A couple begins attending the church you lead. They sit in the back, watching and listening attentively. They return more often over the next several months, but seem reluctant to engage any deeper. Finally, you are able to make a connection and find out that they have just begun attending church again. They share that they left the last church they attended after being wounded. They share all that they did at their former church, and how painful the circumstances were that led to them leaving the church. What are you to do? How should the church handle this family?
Church hurt is real. We need only do an Internet search for the phrase “church hurt” to see the number of articles and sites returned. Most of the things written deal with how an individual should personally deal with having been hurt by the church. I concur with much of what has been written. Those who have been hurt should pray, not allow a root of bitterness to develop, and seek to forgive those who have hurt them. But that is only half of the story. What is missing from the dialogue is what local churches can do to help those who are trying to overcome church hurt. I have met and talked with people who have been hurt by church. Some have left the church and struggle with the notion of returning to the local church. The number of people who have checked out of life in the organized church because of past hurts is growing. The local church has to actively engage the men and women that may desire to return to church. There are five expressions of community that a local church can and should do to help heal church hurt.
The number of people who have checked out of life in the organized church because of past hurts is growing.
1. Caring Community
The local church should be a caring community. We’ve all heard it. Love is an action. People who have been hurt by the church or church people need to feel the love of God expressed through a caring community. The local church, of all places, should be a place where people can feel love and cared about.
2. Empathetic Community
The local church should be an empathetic community. Odds are that a good number of people in our congregations have experienced some level of church hurt. It may not have been enough to push them away, but the feeling of being wounded is not foreign to them. When people who have been hurt by the church find their way into our pews, we need to have empathy. Even if you haven’t experienced church hurt, you know what it feels like to be wounded. Think about how you would desire someone react to your pain and act accordingly.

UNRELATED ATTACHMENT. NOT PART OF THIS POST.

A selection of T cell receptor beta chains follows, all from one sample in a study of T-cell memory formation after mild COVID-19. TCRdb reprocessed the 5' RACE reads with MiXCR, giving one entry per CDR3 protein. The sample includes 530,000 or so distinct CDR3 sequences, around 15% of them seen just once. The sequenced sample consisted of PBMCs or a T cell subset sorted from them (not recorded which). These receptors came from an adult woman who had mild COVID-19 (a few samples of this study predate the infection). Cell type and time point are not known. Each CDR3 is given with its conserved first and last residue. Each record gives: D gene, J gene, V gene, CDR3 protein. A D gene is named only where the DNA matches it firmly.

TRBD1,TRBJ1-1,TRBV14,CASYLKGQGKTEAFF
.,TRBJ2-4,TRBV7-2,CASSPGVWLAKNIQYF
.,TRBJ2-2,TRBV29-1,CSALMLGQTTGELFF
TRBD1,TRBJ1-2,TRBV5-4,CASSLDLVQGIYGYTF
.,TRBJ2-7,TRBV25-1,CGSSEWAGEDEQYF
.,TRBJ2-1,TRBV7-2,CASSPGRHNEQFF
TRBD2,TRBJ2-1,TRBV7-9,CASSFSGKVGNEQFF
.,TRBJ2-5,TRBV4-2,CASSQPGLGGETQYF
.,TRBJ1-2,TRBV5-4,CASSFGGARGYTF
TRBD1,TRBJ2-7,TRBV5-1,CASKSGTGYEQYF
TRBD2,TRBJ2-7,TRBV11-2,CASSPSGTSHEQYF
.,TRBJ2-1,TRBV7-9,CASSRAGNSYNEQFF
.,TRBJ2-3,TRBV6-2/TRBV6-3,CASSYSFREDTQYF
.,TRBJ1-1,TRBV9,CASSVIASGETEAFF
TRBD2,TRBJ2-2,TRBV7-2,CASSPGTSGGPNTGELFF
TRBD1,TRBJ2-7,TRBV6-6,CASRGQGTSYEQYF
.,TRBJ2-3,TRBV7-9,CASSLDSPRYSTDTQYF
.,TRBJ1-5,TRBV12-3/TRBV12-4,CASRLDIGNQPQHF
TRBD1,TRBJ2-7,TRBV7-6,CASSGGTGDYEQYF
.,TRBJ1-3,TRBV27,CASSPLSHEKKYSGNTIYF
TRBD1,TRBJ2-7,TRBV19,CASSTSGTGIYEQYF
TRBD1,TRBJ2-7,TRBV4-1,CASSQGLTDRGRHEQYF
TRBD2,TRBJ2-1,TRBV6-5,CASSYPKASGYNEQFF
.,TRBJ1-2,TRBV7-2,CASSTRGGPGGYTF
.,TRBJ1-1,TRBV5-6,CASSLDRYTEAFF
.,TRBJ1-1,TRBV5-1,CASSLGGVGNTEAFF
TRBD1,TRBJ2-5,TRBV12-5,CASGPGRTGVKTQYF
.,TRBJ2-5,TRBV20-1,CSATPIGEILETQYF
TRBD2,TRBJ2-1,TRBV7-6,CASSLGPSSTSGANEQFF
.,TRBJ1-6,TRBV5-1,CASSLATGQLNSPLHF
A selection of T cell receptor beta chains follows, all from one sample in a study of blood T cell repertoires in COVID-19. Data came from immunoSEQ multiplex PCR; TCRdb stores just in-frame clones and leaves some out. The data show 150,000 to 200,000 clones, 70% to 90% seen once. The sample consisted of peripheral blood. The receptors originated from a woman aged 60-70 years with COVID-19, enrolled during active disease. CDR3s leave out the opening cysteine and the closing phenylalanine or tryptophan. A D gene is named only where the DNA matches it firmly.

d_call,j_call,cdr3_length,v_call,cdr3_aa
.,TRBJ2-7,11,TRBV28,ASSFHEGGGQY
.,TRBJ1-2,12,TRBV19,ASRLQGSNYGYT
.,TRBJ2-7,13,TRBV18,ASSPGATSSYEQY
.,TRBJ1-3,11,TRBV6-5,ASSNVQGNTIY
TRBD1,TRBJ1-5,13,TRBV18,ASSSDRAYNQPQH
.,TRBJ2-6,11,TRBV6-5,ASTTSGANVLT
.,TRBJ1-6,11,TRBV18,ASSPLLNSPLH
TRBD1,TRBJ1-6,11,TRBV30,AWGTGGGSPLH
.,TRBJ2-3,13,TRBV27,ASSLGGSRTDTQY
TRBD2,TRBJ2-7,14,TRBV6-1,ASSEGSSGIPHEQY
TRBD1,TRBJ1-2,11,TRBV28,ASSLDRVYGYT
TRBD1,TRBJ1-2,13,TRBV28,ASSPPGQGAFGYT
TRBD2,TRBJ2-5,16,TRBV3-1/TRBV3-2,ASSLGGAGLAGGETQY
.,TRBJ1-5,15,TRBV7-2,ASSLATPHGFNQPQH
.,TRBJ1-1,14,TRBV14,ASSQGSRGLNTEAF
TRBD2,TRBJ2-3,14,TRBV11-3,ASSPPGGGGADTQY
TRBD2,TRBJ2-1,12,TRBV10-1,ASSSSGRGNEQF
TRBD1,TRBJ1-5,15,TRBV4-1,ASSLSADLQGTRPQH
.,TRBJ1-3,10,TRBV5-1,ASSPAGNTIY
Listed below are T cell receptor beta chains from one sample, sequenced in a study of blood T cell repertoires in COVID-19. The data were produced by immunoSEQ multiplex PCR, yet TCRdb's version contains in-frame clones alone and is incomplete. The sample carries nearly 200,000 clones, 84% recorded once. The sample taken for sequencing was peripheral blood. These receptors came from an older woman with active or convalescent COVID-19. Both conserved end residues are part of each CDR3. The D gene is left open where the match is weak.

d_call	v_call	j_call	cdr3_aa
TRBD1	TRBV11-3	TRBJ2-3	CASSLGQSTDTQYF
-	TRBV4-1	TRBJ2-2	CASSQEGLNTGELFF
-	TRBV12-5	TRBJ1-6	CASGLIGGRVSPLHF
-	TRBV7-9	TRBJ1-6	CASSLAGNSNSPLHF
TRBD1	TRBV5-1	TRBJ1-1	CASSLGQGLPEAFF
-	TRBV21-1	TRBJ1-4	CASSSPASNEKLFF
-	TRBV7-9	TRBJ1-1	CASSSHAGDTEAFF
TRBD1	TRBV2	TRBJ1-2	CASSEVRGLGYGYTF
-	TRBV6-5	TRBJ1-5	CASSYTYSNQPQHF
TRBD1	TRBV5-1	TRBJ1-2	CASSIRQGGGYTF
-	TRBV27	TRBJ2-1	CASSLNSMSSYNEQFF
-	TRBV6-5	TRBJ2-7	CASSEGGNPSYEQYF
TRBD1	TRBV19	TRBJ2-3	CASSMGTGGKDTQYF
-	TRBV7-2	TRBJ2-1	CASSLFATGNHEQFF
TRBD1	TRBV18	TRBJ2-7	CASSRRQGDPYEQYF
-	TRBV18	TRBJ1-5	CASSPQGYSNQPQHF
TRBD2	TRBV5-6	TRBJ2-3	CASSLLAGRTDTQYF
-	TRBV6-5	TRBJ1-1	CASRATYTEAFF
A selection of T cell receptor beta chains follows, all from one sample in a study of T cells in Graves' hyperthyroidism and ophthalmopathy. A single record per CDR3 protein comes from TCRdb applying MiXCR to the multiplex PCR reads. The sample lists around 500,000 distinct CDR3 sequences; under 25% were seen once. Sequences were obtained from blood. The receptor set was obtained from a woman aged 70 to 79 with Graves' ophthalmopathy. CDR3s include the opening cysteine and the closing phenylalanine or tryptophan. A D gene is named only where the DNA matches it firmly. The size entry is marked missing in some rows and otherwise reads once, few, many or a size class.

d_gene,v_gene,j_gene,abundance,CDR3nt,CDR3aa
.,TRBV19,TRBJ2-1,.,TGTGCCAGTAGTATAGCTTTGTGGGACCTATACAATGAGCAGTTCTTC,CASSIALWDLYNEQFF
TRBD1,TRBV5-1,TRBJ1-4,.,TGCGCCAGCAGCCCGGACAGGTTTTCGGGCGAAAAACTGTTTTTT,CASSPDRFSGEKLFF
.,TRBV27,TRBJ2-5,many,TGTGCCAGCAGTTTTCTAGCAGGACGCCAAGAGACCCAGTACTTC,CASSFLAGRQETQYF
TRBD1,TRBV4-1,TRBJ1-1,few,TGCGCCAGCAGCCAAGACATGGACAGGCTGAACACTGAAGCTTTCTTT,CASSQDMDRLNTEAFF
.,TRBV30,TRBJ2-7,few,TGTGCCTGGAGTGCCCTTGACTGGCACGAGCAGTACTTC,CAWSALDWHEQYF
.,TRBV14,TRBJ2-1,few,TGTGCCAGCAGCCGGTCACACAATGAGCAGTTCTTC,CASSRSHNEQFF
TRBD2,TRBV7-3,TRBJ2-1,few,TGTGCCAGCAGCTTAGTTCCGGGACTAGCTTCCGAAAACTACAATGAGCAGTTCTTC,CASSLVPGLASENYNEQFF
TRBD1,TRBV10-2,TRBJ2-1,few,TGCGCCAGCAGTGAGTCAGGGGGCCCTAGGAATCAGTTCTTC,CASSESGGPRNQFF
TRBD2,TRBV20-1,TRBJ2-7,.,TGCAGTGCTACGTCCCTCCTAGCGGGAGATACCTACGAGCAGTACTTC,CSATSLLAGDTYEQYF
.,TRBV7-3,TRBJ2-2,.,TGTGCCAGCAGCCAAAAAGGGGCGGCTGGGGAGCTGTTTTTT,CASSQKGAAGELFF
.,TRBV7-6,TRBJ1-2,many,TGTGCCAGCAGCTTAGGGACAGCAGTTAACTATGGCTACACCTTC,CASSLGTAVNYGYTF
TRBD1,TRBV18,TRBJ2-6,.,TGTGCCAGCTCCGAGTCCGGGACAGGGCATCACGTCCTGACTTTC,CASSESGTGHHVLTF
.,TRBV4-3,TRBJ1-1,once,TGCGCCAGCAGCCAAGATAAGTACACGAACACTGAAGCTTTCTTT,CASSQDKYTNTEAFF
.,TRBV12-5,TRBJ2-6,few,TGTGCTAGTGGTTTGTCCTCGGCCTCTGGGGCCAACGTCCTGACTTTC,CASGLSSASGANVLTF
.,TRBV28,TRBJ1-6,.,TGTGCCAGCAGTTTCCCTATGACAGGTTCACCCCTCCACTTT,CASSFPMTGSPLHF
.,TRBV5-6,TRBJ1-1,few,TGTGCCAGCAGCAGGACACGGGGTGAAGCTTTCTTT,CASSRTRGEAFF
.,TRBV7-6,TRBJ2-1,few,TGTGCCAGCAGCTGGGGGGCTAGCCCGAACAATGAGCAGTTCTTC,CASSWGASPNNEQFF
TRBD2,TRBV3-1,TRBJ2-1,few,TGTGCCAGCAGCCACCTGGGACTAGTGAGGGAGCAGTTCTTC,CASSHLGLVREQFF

3. Patient Community
The local church should be a patient community. Wounds take time to heal. Getting over the pain of being hurt and the loss that results from having separated from a church family can linger and have lasting effects. The local church can help those who are trying to reconnect by being patient. People who have been hurt may be slow to reengage or initially apprehensive about connecting in community. These feelings and actions are a natural part of the healing process.
4. Listening Community
The local church should be a listening community. While our knee jerk reaction may be to explain the benefits of forgiveness and moving forward, we should begin by being listening. People want to be listened to prior to being talked to. Listening not only shows that the person and the pain they experienced is as important to us as it may be to them, but it also gives us better insight regarding our eventual response and path to help.
5. Valuing Community
The local church should be a valuing community. All people matter to God. God desires to heal hurt and uses biblical community as a means of healing. If God values people, then the local church must demonstrate that it values people as well.
Question: How have you helped people who have attended your church overcome church hurt? I’d love to have you share your experiences. You can leave a comment by clicking here.